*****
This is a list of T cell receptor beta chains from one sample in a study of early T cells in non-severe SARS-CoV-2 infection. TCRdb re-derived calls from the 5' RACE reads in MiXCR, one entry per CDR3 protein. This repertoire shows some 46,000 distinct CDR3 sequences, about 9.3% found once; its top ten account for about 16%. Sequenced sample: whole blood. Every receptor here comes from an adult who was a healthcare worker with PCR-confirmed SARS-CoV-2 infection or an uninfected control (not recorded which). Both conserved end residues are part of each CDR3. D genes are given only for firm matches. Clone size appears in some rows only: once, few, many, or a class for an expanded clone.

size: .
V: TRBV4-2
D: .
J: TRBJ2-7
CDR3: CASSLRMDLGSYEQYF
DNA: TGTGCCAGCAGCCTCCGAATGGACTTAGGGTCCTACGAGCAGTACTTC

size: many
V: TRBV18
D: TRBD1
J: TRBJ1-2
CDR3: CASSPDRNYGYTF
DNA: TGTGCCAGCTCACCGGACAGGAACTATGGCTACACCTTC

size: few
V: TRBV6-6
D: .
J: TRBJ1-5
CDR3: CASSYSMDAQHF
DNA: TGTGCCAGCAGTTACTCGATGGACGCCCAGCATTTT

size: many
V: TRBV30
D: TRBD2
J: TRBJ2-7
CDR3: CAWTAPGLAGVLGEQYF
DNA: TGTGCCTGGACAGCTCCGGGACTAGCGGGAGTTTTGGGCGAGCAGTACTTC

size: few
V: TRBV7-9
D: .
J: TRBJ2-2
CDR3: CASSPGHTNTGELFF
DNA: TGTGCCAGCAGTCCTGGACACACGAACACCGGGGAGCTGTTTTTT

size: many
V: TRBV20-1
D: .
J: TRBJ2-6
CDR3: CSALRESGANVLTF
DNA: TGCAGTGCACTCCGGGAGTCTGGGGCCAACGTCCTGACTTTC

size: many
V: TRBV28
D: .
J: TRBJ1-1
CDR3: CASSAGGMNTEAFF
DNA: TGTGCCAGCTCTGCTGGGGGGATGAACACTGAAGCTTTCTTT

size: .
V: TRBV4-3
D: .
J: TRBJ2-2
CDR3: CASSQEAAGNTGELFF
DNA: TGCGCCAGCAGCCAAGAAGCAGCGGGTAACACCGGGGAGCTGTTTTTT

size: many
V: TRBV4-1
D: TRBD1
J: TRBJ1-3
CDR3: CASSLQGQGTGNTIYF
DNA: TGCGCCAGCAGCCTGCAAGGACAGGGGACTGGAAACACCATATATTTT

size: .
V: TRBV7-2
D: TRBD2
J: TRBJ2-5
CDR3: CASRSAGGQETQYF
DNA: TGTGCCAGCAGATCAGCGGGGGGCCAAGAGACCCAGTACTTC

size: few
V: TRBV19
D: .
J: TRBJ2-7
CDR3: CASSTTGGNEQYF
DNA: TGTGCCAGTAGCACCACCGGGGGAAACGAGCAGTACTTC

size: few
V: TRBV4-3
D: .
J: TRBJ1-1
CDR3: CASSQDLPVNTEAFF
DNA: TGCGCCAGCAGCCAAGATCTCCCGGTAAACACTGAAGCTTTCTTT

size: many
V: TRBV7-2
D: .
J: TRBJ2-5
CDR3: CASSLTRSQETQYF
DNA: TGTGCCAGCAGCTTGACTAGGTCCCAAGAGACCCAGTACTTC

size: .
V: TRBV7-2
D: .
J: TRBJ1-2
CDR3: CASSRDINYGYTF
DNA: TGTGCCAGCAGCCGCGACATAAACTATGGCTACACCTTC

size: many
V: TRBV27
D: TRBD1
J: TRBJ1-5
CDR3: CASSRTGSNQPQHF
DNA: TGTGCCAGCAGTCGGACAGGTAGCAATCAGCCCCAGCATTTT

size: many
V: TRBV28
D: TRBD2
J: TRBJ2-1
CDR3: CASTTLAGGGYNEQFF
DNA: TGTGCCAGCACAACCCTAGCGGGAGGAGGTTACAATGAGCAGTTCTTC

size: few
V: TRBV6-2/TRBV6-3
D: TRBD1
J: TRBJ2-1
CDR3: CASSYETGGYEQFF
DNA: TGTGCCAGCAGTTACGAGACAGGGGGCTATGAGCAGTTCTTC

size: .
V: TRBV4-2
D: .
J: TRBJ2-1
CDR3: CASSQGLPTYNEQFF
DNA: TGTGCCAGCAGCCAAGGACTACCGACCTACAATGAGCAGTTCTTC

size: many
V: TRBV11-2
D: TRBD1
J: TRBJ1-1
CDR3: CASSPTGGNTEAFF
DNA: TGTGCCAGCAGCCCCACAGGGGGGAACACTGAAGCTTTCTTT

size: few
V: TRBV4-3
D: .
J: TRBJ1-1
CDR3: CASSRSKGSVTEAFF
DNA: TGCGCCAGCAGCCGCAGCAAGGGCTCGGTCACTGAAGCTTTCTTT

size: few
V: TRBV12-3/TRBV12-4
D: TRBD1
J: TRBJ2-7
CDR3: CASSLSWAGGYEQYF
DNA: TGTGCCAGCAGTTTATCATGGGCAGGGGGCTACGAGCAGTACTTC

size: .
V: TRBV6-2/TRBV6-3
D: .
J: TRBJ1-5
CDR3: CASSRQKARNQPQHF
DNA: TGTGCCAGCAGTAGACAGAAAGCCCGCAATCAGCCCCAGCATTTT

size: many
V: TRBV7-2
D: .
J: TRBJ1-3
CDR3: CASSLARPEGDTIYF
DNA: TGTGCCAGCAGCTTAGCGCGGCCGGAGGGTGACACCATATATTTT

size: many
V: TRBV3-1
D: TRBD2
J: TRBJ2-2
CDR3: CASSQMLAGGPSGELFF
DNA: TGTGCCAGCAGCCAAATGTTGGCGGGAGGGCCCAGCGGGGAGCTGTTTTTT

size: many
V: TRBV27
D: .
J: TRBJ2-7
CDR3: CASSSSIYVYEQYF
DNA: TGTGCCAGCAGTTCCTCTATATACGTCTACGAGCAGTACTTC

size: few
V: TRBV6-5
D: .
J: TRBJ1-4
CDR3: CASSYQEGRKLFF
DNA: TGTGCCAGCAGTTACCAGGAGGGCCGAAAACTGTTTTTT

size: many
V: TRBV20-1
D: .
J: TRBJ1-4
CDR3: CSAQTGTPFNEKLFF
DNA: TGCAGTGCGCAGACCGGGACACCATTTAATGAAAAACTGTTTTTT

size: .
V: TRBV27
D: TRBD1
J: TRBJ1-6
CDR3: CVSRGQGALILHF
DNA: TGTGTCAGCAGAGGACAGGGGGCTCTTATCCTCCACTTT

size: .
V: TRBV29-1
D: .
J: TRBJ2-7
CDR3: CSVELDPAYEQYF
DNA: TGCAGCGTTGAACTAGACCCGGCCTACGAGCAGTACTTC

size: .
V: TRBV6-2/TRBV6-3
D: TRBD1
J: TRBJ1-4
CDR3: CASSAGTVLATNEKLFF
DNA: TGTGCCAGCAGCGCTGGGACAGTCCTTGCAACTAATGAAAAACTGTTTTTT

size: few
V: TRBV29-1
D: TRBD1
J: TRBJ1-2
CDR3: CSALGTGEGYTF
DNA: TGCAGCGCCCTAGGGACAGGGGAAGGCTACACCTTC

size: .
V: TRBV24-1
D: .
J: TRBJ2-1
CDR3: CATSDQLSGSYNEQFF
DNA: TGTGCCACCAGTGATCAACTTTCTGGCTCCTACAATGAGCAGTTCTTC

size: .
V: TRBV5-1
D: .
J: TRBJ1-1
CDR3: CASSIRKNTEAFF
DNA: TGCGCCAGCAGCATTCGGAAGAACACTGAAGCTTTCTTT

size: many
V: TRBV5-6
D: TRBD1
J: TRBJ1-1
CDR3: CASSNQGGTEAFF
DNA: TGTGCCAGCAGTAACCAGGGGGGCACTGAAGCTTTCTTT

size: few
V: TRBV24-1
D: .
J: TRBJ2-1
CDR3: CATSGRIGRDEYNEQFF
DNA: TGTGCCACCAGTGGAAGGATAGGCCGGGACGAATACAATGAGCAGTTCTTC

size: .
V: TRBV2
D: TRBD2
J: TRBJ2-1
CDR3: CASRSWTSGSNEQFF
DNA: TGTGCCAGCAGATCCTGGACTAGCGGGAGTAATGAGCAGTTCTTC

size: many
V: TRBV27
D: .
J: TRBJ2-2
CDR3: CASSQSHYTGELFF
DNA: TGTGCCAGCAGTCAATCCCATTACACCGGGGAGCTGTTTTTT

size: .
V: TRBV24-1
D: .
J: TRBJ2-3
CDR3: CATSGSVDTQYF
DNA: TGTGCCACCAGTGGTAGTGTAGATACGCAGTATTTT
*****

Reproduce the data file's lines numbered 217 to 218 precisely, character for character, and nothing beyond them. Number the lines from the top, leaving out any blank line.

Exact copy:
DNA: TGTGCCAGCAGATCCTGGACTAGCGGGAGTAATGAGCAGTTCTTC

size: many